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Why America's mobile problem matters

Tahoe Networks' Alan Cohen says continued reluctance by American business to learn from examples in Japan and Europe threatens to hold back the mobile Internet in the United States.

    After a decade as the world's only military and technology superpower, the United States is in danger of rapidly falling behind both our Asian and European allies in mobile communications.

    Our major trading partners in those geographies are moving past the United States in unlocking the productivity gains and value of this technology. This is highly disconcerting because of the role I think the technology could play in cellular communications and the Internet.

    I'm not just talking about consumer downloads of music and pictures, which are often cited as examples of how people will use the mobile Internet.

    The real issue facing American business is not a question of public subsidies, but a willingness to import business practices regarding the mobile Internet from other parts of the world.
    There is also a range of business applications for this technology in conjunction with e-mail, sales force automation, and customer service. Potential public service applications extend from traffic alerts and updated train schedules for commuters to instant polls and potentially even voting (under trial already in the United Kingdom).

    While abroad, I've experienced at first-hand the difficulties of using mobile phones and devices. Unlike millions of European, Asian, and Latin American businesspeople, I can only watch with envy as my fellow global travelers easily connect to e-mail or messaging from the road. Even though I work in Silicon Valley, I am less capable of using mobile data services than my colleagues in Sao Paulo, Brazil.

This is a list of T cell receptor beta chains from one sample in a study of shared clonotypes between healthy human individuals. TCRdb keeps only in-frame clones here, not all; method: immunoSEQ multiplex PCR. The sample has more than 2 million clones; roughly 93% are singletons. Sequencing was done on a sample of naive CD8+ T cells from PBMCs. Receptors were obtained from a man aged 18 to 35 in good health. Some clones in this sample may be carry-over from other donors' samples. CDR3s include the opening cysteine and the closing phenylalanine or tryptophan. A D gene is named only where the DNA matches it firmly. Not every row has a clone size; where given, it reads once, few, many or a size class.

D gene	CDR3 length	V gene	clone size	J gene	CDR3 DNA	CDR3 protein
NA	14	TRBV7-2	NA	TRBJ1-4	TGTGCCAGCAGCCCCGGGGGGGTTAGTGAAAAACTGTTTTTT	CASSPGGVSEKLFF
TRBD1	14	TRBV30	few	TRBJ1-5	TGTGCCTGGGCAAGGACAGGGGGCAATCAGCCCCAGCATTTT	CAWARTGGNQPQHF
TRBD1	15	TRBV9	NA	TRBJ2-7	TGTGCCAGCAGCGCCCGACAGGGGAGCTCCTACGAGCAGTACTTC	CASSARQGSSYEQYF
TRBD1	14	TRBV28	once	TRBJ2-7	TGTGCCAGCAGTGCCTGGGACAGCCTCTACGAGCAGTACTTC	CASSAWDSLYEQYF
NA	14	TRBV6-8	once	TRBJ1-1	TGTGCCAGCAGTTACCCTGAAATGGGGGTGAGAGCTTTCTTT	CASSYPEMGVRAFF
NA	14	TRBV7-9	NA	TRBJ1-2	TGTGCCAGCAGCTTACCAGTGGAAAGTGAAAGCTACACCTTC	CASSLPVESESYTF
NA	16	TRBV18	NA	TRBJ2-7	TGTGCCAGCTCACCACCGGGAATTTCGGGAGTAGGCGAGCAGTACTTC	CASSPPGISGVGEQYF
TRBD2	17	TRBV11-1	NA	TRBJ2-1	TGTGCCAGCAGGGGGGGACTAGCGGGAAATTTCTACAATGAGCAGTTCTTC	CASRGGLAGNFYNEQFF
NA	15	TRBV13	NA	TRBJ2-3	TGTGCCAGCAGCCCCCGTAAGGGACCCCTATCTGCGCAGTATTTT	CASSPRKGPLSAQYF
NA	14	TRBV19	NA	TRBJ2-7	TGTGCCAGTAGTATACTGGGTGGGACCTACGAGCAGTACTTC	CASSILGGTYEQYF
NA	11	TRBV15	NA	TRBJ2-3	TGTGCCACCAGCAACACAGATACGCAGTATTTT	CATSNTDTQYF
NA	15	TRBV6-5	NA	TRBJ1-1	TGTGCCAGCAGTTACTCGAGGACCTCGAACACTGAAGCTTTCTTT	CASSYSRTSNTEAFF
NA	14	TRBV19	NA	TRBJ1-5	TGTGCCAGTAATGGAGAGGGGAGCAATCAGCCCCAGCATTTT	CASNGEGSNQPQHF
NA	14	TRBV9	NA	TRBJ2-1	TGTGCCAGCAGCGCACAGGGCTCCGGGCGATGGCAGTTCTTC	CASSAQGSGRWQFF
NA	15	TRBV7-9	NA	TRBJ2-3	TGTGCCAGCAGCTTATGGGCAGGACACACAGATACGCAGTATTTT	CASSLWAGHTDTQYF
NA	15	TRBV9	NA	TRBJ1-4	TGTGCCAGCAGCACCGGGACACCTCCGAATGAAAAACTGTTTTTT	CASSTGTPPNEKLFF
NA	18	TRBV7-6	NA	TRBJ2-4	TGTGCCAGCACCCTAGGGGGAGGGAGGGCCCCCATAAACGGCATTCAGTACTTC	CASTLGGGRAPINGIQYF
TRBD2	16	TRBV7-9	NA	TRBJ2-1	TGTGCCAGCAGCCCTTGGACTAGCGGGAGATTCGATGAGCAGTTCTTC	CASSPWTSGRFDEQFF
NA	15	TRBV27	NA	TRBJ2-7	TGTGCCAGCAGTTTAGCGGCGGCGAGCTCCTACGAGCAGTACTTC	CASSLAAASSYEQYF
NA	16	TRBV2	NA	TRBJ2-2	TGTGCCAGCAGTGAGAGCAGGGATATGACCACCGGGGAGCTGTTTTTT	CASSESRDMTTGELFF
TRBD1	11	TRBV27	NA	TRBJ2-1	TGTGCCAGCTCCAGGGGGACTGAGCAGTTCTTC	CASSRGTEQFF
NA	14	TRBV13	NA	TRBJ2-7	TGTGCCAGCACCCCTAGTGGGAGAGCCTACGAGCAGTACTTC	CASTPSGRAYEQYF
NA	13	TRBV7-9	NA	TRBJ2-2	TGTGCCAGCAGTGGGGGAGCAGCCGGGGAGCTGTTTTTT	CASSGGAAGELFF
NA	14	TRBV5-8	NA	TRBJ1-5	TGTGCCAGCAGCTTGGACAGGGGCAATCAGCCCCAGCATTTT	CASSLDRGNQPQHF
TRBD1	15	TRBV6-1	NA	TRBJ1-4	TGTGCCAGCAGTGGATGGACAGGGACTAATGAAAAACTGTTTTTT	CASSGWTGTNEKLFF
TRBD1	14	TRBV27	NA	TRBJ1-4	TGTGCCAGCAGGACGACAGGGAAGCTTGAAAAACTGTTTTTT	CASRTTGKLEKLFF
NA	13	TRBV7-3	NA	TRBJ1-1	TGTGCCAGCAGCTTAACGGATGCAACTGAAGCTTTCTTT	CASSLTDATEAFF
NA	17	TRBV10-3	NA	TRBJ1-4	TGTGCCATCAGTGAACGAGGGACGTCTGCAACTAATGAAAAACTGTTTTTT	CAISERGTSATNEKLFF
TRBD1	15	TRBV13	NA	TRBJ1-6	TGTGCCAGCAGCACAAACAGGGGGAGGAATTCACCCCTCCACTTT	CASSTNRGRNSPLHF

The real issue facing American business is not a question of public subsidies, but a willingness to import business practices regarding the mobile Internet from other parts of the world. As Mark Twain noted in his classic novel Pudd'nhead Wilson, "few things are harder to put up with than the annoyance of a good example."

    If you want a good example, consider Japan's NTT, whose DoCoMo i-mode service has acquired over 33 million data subscribers and over 50,000 content sites in three years, effectively growing an AOL in one-fifth the time. Yet many Americans try to rationalize away Japan's experience, arguing that the Japanese are culturally different or are more inclined to use data services because they get stuck commuting on trains to work.

    In the United States, where the Internet and cellular communications are accepted business tools, users of fixed wire based Internet services and corporate networks will increasingly expect wireless access to these same services. A slow rollout can only hurt the American economy and hold down gains in productivity.

    Even though I work in Silicon Valley, I am less capable of using mobile data services than my colleagues in Sao Paulo, Brazil.
    There are steps the U.S. government can take to help. One would be to remove limitations on the amount of spectrum mobile operators can own in any given market. The government can also free up large blocks of spectrum still held up under the rubric of "national defense" and make them available to American carriers at fair prices. (In three European markets, 3G government spectrum auctions netted over $100 billion in state revenue. But the heavy cost they paid severely hampered the ability of these spectrum purchasers from fulfilling their ambition to build out their networks and offer innovative services.)

    A recent survey by the Mobile Data Association of 800 managers in the United Kingdom found that text messaging on cell phones is taking their business world by storm. More than 80 percent of the executives polled said they now converse regularly through Short Messaging Service. Over 1.2 billion SMS messages were sent in the United Kingdom during February 2002.

    As we mark the 100-year anniversary of the first transatlantic wireless transmission between Europe and North America by Guglielmo Marconi, this should serve as a wake-up call.

    "Supposing is good," Mark Twain noted, "but finding out is better." It's time U.S. business learned the lessons from abroad and applied them to our own mobile communications marketplace.